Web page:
Tuesday, May 8, 2012

$o When Do We Bomb Iran Again?

Somehow the New Government matters...I just don't know why yet. Does this mean we will see a swap: bomb Iran = Give Palestinians a State? What is "Unity" in fundamentalist Zionism? Did Bibi's father see this as "the way" before he died, being that his roots go all the way back. Whatever the case, that which comes of this, will reveal a new element of saga into Israel, Politics, and Zionism.

If this is a lead up to war, then perhaps 1967 and 2012 really are one in the same. The Midrash says Moshiach will come, and hide for 45 years, and then be revealed again. Thus if '67 was the beginning of the revelation of Moshiach, and 2012 is the end of that process, it would make sense, for when one looks at the topography of today verses then - what really has changed? It's exactly the same in many ways! Only now perhaps, it will lead to revelation of Moshiach. Bringing Mofaz aboard shows that Bibi is showing restraint on the Right from Border expansion, i.e. War with Iran leading to a Palestinian State, with a Centrist View, i.e. continuing the State as is into hi-tech and capitalism.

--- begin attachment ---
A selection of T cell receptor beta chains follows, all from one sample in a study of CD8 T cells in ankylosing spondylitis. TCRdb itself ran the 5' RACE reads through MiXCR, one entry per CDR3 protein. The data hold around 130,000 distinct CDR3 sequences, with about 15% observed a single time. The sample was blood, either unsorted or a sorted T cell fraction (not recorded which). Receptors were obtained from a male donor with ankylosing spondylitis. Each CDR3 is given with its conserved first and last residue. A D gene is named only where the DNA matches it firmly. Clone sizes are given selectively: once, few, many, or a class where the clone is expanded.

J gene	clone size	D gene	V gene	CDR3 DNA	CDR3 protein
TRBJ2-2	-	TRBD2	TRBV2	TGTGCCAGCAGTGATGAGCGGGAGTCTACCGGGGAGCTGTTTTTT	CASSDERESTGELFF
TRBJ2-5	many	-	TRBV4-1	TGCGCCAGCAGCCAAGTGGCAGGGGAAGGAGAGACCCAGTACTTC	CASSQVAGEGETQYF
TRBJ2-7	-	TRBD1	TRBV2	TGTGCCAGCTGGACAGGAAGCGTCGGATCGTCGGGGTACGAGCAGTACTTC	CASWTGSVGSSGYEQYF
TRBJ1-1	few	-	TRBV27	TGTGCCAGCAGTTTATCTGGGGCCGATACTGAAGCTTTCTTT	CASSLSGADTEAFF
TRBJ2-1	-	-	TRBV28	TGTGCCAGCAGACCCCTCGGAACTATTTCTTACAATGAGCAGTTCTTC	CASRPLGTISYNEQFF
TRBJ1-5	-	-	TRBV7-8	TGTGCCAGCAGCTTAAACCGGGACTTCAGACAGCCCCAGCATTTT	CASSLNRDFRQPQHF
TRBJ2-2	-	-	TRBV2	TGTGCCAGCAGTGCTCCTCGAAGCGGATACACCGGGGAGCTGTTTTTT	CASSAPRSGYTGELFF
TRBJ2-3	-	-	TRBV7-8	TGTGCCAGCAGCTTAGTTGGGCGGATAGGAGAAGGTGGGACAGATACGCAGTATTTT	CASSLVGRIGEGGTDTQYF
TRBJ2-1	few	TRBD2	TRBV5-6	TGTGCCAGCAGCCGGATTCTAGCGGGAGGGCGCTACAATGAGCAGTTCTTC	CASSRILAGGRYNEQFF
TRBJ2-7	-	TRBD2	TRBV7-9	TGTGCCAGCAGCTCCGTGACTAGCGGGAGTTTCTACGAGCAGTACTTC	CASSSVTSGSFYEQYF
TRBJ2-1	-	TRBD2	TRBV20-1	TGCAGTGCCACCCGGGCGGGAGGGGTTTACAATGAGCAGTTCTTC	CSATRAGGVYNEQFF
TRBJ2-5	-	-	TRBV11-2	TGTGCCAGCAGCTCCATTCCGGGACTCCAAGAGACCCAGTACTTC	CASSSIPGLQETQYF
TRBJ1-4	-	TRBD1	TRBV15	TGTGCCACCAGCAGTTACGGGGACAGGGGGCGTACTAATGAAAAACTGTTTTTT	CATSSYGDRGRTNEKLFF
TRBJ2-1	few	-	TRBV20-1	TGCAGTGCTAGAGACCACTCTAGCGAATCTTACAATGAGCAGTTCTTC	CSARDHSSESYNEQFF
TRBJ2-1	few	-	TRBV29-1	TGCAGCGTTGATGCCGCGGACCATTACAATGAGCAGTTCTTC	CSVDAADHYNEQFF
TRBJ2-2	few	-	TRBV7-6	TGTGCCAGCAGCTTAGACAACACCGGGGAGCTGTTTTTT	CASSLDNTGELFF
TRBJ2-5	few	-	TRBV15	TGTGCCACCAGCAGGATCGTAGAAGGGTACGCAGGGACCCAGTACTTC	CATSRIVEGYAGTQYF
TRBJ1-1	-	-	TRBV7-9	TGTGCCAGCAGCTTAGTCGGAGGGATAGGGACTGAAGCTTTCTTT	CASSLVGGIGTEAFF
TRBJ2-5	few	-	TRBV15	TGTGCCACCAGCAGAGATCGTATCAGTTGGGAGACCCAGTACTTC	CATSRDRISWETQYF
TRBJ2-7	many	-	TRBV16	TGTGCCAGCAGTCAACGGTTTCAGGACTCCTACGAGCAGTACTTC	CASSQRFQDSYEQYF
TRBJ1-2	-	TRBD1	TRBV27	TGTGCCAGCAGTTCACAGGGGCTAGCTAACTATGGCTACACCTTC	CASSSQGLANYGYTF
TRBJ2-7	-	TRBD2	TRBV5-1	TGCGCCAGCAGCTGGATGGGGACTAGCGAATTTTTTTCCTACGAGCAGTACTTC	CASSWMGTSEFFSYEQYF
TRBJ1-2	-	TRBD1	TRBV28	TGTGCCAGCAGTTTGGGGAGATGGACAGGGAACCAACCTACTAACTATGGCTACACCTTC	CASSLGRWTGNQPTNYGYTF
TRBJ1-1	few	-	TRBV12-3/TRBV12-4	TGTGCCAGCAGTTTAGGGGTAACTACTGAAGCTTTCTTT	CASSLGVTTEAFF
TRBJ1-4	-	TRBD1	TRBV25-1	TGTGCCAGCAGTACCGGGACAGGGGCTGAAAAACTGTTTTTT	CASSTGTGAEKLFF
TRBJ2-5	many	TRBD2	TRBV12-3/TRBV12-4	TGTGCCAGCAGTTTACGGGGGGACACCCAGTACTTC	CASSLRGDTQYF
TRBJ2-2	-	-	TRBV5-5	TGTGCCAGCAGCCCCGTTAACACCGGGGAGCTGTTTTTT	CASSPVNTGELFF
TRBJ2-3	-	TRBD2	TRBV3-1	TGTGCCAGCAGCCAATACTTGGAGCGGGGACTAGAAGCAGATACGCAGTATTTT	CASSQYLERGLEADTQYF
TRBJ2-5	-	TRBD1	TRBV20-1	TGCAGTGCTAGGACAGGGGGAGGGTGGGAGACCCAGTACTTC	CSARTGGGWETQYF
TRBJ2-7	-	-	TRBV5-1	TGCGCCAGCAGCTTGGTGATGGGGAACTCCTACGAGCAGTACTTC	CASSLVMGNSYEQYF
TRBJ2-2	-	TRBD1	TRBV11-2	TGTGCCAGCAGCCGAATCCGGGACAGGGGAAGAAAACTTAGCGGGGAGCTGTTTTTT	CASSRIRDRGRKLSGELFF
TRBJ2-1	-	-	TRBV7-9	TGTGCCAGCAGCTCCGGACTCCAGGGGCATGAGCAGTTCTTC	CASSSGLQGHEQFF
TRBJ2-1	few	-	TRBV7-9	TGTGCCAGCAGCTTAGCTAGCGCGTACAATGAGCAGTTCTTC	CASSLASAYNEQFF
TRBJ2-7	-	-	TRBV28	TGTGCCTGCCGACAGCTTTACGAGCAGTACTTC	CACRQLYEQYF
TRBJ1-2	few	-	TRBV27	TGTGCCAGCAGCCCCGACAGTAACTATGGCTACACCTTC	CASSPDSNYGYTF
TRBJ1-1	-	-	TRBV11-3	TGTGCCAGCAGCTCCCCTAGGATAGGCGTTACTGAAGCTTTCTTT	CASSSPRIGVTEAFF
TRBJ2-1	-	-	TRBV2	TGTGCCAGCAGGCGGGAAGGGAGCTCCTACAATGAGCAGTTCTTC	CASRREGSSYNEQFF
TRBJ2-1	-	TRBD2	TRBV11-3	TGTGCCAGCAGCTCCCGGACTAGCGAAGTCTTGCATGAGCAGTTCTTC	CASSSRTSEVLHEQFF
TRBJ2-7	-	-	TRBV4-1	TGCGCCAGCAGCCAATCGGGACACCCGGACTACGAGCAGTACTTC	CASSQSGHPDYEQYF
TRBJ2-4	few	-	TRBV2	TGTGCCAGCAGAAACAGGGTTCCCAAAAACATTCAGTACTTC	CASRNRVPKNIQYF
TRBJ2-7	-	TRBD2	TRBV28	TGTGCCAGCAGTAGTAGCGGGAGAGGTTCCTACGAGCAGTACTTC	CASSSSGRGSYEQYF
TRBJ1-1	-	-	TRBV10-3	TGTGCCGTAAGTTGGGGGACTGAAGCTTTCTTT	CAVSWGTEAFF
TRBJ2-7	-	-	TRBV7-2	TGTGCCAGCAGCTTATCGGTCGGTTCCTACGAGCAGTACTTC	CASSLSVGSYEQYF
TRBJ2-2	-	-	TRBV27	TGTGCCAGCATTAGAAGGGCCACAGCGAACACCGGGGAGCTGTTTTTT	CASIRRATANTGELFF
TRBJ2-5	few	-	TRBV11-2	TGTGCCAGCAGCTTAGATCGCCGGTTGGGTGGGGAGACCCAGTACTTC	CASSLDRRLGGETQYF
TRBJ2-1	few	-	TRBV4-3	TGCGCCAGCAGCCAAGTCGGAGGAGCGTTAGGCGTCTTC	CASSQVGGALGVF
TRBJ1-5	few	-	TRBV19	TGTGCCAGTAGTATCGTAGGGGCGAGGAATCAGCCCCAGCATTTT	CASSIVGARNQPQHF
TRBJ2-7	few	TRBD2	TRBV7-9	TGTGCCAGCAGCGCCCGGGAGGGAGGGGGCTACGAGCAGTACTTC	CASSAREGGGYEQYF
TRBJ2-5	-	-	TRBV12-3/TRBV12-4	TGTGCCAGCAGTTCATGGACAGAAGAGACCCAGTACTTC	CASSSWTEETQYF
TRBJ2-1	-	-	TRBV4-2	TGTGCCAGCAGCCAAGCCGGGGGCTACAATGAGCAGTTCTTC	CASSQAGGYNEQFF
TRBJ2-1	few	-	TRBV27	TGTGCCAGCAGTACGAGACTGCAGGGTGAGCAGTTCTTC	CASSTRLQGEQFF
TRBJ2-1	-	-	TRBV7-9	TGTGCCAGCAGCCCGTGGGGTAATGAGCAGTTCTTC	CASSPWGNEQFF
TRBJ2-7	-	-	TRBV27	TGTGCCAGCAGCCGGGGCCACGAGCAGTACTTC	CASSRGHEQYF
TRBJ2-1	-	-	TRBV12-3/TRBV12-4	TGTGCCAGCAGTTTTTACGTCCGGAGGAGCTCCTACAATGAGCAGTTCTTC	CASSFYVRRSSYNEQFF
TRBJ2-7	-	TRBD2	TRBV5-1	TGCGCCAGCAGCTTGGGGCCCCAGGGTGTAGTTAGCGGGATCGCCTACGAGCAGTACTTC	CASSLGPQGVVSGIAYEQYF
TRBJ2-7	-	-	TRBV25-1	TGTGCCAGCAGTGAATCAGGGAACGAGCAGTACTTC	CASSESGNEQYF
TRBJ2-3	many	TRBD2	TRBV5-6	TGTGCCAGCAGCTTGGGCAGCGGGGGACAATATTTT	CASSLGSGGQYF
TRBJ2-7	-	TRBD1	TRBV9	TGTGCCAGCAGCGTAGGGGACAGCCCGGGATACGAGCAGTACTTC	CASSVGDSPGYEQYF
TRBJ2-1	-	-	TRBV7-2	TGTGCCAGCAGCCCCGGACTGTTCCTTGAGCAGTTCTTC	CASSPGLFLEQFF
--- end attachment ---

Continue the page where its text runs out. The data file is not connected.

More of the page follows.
From Wikipedia: Israel has had several National Unity Governments, in which major rival parties formed a ruling coalition. Such a coalition was notably formed in the days leading up to the Six Day War.